State Marijuana Regulators Discuss The Influence Of Cannabis Legislation
Talks Of Cannabis Legislation Between Federal Officials And State Marijuana Regulators
State Marijuana Regulators Have Talks With Federal Officials About Marijuana Legislation
An alliance of state marijuana regulators got face-to-face with federal administrators. As well as members of Congress this past week to speak on the possible influence that national wide cannabis legalization and could have on the local programs they oversee. In addition to other forms of policy change in regards to marijuana legislation
The Cannabis Regulators Association (CANNRA) this past week held a meeting. While the group doesn’t support cannabis legalization, it’s composed of people whose states have ended prohibition. With this, they could be impacted by any federal marijuana actions.
Co-chairs of the Congressional Cannabis Caucus are Reps. Earl Blumenauer and Dave Joyce. Both of whom talked to state regulators, as well as speaking to staffers from other congressional offices. Delegates from the National Institute on Drug Abuse, Food and Drug Administration were also present. As well as both the Alcohol and Tobacco Tax and Trade Bureau.
The executive director of Michigan’s Marijuana Regulatory Agency, Andrew Brisbo, spoke on the matter. In an interview, he said federal officials were “very receptive” during the conversation. These officials acknowledged the state regulators as “willing to be good partners in their ongoing conversations.”
“I think the primary thing we wanted to get across is, as federal policymakers are engaged in conversations and thoughtfully considering how to approach federal policy reform, that it’s critical that state regulators have a seat at the table to share our perspective,” he stated.
“Obviously we all know from our experiences what has worked in state regulatory environments—probably more importantly what hasn’t worked and we want to lend that perspective,” he added. Product labeling, testing, and improving social and economic equity are some of those concerns that were addressed.
What is Next For Federal Cannabis Reform
The conversation also highlighted legislation to protect banks that service state-legal marijuana businesses. This potential bill would save banks from being punished by federal regulators. Brisbo said that while CANNRA isn’t taking a position on cannabis legislation that’s moving through Congress, that’s one “critical” issue. Which is a concern that could be discussed in the short term.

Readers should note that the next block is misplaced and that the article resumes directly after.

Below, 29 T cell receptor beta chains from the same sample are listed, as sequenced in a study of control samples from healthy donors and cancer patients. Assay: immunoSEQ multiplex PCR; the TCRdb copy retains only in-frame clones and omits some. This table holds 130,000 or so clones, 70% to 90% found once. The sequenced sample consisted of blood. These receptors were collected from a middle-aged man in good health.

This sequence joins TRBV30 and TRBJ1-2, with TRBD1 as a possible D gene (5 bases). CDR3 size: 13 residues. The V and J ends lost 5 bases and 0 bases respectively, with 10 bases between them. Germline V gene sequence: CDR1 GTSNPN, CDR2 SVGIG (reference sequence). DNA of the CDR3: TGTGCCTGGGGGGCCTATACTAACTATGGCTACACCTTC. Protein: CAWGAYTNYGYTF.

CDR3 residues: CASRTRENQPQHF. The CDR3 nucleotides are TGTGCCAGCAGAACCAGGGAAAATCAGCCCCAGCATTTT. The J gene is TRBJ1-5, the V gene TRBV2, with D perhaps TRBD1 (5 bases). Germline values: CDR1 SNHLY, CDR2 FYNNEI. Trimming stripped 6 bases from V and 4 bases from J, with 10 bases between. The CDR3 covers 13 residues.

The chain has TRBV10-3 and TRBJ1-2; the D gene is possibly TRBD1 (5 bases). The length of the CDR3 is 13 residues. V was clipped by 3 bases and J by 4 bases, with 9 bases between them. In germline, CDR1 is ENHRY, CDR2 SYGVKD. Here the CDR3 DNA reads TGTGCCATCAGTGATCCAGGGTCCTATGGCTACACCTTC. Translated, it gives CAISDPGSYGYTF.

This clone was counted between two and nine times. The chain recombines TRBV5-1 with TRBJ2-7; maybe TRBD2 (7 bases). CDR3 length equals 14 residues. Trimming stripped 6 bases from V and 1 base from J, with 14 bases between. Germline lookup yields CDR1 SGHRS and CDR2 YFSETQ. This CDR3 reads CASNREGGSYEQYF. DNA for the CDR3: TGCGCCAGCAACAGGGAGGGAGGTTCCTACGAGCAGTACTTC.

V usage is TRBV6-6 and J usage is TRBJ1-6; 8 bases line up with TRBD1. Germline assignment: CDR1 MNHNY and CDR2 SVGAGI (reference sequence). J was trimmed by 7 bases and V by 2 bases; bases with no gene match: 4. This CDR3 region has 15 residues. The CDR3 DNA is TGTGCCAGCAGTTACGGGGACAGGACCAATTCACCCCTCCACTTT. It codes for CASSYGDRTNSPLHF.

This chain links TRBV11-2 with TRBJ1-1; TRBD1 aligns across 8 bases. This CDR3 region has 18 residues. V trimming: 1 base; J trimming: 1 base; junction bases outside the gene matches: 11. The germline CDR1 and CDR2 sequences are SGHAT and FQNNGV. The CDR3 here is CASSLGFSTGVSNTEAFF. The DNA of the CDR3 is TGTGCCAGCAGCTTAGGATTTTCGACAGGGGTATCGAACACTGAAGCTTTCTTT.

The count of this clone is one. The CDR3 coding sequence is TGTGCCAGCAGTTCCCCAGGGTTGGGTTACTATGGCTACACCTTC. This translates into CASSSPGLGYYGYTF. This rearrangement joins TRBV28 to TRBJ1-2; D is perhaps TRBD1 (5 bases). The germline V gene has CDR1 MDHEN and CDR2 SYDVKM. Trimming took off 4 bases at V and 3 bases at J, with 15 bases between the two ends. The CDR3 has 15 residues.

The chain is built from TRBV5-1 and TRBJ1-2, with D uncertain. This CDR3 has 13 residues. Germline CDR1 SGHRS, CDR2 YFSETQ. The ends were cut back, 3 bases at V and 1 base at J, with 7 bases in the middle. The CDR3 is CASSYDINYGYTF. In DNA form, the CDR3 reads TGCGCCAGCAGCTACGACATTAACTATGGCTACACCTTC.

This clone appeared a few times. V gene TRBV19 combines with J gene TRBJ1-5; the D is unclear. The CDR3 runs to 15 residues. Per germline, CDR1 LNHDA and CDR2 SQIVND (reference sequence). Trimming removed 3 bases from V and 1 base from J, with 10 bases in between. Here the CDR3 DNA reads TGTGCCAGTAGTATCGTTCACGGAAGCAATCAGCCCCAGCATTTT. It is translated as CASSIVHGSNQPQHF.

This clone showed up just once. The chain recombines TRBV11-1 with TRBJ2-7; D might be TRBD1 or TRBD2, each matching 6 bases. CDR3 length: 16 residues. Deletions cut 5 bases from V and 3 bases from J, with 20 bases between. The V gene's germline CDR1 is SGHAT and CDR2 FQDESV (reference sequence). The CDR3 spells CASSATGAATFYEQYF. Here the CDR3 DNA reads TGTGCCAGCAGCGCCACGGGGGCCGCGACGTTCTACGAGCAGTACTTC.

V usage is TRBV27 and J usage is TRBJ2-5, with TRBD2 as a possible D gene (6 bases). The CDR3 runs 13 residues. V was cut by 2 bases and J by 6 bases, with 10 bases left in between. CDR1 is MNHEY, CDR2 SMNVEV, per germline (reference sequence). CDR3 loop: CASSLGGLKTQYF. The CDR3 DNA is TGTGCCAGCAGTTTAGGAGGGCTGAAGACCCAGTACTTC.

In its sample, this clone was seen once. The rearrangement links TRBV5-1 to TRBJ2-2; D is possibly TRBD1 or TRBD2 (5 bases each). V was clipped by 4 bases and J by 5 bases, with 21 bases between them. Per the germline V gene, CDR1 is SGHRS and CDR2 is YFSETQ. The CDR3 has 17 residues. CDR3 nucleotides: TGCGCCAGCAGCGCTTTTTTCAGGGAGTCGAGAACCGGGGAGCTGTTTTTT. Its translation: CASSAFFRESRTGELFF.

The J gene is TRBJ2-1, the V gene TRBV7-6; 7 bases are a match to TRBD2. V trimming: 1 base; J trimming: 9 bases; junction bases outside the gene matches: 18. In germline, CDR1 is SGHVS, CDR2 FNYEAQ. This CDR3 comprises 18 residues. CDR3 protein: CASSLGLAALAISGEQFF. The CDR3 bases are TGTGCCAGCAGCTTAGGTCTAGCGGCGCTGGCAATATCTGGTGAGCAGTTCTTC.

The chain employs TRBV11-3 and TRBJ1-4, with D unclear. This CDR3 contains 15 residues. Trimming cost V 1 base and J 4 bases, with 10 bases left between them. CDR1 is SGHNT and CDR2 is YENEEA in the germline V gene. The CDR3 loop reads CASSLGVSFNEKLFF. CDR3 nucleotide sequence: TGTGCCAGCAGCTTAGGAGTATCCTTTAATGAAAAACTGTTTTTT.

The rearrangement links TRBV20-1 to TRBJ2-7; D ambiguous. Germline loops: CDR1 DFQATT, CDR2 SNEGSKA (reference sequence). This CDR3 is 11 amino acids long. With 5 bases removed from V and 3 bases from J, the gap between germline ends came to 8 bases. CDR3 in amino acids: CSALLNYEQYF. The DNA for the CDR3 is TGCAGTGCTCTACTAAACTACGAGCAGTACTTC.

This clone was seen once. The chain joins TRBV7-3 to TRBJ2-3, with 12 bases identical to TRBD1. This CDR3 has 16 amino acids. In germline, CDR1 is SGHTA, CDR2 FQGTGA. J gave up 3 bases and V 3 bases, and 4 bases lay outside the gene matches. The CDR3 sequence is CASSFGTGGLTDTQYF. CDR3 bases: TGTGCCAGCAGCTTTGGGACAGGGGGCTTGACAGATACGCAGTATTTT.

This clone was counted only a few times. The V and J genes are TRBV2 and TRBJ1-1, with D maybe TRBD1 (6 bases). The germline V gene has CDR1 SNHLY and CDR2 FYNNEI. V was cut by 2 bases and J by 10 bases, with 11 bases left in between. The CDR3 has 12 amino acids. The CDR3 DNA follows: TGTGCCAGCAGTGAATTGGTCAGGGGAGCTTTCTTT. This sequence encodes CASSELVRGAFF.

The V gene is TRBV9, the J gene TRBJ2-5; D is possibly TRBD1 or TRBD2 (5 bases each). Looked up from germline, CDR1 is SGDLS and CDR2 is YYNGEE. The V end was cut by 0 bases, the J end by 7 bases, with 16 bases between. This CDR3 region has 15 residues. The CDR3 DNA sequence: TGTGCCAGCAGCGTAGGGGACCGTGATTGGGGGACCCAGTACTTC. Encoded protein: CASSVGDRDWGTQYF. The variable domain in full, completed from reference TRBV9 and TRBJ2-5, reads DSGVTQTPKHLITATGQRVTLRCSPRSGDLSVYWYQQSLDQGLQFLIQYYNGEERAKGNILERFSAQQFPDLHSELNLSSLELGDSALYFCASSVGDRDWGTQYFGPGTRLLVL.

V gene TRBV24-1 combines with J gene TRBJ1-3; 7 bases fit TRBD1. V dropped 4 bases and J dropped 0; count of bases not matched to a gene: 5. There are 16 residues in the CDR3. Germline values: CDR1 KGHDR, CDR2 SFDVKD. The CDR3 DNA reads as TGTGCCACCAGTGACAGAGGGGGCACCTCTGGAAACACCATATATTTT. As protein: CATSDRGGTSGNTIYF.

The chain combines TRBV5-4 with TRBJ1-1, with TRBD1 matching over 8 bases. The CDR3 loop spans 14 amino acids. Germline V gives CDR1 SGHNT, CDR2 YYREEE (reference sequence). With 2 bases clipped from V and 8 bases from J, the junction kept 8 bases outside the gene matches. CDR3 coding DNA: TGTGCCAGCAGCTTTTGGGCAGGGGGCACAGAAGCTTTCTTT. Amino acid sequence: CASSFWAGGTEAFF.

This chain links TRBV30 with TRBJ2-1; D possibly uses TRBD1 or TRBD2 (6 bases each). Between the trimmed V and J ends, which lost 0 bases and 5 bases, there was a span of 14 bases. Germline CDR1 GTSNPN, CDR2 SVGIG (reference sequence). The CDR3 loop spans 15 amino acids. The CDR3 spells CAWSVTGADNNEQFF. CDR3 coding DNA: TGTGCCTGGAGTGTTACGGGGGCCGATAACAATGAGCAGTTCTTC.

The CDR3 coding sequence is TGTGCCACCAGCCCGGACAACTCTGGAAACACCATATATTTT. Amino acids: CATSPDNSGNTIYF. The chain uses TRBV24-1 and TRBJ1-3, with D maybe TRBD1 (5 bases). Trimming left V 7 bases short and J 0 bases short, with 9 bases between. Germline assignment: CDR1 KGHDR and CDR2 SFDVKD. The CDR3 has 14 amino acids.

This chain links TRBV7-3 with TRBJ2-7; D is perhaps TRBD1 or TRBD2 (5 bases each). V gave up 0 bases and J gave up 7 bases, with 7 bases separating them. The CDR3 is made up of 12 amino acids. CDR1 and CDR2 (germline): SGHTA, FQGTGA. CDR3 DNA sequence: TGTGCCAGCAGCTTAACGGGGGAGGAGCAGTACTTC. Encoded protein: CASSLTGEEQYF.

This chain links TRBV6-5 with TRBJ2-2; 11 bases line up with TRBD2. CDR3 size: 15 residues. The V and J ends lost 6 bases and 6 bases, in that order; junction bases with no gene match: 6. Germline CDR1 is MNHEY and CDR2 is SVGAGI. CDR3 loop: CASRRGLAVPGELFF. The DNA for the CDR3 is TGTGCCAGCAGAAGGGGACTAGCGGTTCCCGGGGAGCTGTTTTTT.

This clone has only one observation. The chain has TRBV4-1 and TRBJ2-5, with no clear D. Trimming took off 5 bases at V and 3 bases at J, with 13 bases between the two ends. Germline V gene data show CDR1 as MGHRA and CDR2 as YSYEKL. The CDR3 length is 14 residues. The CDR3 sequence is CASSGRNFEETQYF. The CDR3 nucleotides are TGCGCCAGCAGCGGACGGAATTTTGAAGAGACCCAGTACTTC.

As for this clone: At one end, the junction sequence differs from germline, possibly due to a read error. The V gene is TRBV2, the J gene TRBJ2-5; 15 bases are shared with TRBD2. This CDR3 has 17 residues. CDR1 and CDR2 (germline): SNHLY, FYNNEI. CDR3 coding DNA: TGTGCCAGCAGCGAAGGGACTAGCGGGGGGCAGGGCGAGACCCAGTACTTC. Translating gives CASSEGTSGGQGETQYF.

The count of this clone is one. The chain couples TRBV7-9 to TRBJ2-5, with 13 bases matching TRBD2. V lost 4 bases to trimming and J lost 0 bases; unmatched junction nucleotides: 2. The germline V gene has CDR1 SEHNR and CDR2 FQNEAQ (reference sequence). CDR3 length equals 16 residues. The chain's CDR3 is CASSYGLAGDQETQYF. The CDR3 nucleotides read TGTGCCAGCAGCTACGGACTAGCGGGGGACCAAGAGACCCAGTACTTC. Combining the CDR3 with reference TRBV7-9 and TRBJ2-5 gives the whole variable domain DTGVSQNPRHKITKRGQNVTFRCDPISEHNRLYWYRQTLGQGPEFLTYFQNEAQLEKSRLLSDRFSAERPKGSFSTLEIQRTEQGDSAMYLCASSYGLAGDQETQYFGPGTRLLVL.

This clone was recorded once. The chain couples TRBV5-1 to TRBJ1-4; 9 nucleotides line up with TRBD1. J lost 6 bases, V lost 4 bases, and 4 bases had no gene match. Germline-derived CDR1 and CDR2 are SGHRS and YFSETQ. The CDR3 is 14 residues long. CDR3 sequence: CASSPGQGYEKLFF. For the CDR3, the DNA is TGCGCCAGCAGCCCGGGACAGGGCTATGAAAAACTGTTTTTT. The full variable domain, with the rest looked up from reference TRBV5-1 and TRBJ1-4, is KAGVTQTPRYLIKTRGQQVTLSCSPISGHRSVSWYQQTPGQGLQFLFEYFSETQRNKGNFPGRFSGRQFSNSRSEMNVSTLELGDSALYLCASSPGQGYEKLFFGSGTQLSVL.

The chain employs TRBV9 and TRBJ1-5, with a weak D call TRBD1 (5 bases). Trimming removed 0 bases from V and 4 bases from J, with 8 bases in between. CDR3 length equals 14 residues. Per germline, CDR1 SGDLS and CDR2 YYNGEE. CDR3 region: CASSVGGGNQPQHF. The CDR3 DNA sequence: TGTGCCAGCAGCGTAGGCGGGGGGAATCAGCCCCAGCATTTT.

Regulators from California, Colorado, Hawaii, Illinois Massachusetts, Minnesota, were active in the meeting. As well as Nevada, Oregon, Utah taking part in the meeting.
“One particular thing we want to ensure is that there’s consideration for existing state frameworks,” Brisbo said. “There’s been a lot of time and investment and engagement with stakeholders in the various states that have legalized in their specific frameworks—and there are some differences, and those things aren’t necessarily accidents.”
“There are some deliberate measures to honor the will of the people in those states and establish structures that work on the state level,” he continued. “We want to ensure that that’s given consideration in any sort of federal policy reform—that the progress that states had made, and the things that are successful in those individual states, aren’t just overrun by a federal policy approach.”
At the beginning of 2021, CANNRA sent a letter to congressional leaders, outlining cannabis policy priorities and offering assistance as lawmakers consider a number of reform proposals that are set to advance this session.
Final Thoughts On Cannabis Reform And Federal Leaders
Those priorities issues related to protecting states that have legalized marijuana in some form, providing banking access to state-legal cannabis businesses, promoting research into marijuana, ensuring social and economic equity in legal markets, and supporting public health initiatives. In Congress, the sponsors of a Senate bill to provide cannabis banking protections are now publicly urging a key chairman told to put the legislation to a vote.
Meanwhile, Senate Majority Leader Chuck Schumer (D-NY), Senate Finance Committee Chairman Ron Wyden (D-OR) and Sen. Cory Booker (D-NJ) are in the process of drafting their own legalization bill, which is expected to be released shortly.
House Judiciary Committee Chairman Jerrold Nadler has refiled his marijuana legalization bill. This proposal is known as the Marijuana Opportunity, Reinvestment, and Expungement Act. Supporters are pushing for a vote on that measure this month. As well some are hoping for a list of key changes to improve its social equity components.